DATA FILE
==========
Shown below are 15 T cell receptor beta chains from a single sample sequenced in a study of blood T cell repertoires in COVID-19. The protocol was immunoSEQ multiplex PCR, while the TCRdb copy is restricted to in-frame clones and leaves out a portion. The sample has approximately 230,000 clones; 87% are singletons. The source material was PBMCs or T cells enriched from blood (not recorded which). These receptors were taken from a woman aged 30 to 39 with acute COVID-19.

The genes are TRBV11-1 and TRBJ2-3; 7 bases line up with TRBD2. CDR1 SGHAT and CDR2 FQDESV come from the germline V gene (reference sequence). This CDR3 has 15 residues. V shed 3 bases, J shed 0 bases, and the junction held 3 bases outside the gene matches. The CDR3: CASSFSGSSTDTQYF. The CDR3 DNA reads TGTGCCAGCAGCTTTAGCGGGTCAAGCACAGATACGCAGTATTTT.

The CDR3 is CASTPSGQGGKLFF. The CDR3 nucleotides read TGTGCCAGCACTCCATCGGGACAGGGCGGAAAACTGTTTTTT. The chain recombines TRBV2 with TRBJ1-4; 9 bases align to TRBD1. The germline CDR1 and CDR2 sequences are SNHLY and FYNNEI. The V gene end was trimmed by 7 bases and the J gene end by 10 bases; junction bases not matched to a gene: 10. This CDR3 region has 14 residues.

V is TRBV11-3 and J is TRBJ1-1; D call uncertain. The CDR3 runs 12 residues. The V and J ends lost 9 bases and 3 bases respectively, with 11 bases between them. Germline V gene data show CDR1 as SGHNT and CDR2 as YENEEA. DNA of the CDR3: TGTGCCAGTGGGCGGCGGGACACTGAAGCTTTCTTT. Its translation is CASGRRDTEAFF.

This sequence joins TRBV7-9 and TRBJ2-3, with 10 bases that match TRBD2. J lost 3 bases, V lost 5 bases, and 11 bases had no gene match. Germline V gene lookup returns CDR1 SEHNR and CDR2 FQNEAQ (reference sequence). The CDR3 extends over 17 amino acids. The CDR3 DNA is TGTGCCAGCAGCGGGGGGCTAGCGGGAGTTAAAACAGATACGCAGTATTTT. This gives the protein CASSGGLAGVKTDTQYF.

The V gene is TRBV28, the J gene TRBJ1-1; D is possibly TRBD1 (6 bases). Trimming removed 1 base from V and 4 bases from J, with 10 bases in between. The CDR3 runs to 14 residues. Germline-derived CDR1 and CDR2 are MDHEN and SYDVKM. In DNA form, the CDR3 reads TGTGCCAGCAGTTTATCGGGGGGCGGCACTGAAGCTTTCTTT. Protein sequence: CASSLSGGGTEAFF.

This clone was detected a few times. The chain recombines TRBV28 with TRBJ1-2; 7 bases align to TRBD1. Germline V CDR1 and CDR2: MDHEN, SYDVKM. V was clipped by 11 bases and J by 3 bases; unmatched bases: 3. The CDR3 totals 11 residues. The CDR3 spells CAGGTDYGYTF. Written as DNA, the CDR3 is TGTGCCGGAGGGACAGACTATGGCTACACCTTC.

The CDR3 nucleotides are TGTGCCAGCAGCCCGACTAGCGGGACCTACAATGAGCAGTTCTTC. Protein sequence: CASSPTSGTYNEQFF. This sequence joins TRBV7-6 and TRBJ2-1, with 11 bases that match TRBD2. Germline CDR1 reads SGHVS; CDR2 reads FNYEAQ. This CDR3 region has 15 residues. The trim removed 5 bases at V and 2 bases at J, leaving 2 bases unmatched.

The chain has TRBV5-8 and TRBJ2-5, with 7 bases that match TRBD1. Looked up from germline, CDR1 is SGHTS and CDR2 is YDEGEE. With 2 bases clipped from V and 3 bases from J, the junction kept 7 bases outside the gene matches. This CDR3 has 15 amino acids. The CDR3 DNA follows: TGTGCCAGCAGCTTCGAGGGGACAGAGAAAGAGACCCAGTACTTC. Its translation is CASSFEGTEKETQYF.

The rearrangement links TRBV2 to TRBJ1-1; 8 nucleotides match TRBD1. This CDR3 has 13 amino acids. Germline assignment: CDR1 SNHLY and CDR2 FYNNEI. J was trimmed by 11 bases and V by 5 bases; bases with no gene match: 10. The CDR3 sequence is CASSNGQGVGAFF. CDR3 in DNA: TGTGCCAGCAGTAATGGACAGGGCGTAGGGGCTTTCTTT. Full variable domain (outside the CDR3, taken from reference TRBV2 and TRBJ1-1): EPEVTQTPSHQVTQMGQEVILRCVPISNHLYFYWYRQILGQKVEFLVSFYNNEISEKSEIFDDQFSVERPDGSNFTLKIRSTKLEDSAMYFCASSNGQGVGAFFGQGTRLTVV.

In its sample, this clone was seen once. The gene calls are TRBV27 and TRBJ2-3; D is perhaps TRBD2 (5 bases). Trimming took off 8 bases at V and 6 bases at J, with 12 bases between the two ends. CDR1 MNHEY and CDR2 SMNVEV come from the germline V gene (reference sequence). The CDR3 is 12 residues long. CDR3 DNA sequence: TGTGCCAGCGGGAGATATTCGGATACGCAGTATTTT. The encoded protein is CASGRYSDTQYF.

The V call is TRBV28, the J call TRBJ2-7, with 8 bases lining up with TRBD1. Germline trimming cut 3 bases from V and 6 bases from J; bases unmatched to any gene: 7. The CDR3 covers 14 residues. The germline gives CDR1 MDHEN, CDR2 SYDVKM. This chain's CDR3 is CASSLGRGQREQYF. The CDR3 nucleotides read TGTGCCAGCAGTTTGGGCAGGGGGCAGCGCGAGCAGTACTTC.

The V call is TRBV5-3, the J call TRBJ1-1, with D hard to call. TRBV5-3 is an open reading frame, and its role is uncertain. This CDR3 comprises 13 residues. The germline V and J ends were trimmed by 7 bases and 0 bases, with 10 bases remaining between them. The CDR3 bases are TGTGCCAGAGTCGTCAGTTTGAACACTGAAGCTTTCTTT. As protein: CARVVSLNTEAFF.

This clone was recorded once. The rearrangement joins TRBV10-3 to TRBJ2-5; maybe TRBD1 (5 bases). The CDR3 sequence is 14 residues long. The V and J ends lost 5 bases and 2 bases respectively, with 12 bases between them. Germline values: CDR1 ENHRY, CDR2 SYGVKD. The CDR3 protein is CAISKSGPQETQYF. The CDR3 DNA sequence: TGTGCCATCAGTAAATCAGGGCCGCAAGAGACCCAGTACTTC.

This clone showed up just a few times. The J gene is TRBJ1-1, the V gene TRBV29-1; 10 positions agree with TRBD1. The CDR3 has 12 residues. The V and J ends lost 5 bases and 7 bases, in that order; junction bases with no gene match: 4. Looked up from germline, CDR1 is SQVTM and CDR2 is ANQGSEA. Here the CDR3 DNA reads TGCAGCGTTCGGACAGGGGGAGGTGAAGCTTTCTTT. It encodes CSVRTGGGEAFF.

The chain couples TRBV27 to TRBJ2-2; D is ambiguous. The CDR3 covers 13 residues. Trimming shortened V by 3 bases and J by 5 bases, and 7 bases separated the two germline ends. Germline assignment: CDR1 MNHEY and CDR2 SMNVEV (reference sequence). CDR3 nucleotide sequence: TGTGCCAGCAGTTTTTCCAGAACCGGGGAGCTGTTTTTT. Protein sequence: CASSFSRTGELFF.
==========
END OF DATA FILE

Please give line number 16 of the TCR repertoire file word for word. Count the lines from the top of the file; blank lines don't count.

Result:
The chain couples TRBV27 to TRBJ2-2; D is ambiguous. The CDR3 covers 13 residues. Trimming shortened V by 3 bases and J by 5 bases, and 7 bases separated the two germline ends. Germline assignment: CDR1 MNHEY and CDR2 SMNVEV (reference sequence). CDR3 nucleotide sequence: TGTGCCAGCAGTTTTTCCAGAACCGGGGAGCTGTTTTTT. Protein sequence: CASSFSRTGELFF.